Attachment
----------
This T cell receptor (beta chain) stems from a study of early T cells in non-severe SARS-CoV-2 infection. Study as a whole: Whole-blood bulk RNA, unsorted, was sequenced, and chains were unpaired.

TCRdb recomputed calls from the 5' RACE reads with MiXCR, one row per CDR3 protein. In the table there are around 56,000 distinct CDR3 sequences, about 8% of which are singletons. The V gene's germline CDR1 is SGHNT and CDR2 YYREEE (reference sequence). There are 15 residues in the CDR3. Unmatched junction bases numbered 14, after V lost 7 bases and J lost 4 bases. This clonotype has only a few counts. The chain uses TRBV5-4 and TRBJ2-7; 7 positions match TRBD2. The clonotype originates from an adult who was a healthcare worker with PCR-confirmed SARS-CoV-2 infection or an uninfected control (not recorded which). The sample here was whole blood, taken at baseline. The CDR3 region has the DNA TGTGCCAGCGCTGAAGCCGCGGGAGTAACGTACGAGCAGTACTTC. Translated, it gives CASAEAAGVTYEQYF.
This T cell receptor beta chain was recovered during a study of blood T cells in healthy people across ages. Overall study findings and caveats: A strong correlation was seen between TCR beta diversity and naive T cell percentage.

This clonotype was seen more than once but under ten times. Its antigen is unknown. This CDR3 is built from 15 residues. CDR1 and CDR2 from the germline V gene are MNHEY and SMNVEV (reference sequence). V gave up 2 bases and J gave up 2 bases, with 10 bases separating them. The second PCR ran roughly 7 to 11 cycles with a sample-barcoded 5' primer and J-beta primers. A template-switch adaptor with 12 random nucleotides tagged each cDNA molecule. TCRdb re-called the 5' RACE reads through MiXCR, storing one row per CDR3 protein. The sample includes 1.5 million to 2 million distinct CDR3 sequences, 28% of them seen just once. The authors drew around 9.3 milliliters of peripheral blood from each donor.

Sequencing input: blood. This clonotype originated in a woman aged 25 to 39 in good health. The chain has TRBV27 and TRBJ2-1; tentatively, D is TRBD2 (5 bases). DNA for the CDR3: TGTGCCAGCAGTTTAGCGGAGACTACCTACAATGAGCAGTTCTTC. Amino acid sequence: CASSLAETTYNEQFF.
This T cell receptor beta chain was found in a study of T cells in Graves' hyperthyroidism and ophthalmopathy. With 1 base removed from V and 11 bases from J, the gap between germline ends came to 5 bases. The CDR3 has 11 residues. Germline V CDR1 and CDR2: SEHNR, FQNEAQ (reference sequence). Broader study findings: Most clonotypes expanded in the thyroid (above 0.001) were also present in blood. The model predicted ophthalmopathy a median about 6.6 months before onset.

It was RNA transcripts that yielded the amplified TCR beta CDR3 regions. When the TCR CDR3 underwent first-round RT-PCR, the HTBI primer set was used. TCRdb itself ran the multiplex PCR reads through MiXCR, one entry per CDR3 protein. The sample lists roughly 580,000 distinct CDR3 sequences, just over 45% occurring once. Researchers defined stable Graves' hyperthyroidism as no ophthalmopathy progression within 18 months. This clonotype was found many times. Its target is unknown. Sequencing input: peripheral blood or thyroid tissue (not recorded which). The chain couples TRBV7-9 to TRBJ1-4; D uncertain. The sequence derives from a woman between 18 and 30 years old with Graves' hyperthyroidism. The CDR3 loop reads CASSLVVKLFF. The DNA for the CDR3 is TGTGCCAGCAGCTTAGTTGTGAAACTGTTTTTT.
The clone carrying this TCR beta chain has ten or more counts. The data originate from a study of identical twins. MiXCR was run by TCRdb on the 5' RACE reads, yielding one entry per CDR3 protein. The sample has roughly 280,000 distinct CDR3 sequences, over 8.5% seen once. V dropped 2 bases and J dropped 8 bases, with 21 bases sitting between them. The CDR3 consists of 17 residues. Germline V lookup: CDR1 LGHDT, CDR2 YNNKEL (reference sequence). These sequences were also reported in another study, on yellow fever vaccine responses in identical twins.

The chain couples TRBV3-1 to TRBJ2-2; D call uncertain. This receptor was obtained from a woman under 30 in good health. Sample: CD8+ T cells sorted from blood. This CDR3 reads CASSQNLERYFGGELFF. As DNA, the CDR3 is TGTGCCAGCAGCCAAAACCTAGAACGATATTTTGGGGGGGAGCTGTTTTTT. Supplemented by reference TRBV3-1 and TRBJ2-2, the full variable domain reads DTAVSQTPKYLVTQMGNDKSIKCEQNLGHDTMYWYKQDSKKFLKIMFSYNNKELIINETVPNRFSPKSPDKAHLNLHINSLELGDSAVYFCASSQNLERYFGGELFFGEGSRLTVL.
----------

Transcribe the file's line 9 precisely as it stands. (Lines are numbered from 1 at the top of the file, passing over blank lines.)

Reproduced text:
The chain couples TRBV3-1 to TRBJ2-2; D call uncertain. This receptor was obtained from a woman under 30 in good health. Sample: CD8+ T cells sorted from blood. This CDR3 reads CASSQNLERYFGGELFF. As DNA, the CDR3 is TGTGCCAGCAGCCAAAACCTAGAACGATATTTTGGGGGGGAGCTGTTTTTT. Supplemented by reference TRBV3-1 and TRBJ2-2, the full variable domain reads DTAVSQTPKYLVTQMGNDKSIKCEQNLGHDTMYWYKQDSKKFLKIMFSYNNKELIINETVPNRFSPKSPDKAHLNLHINSLELGDSAVYFCASSQNLERYFGGELFFGEGSRLTVL.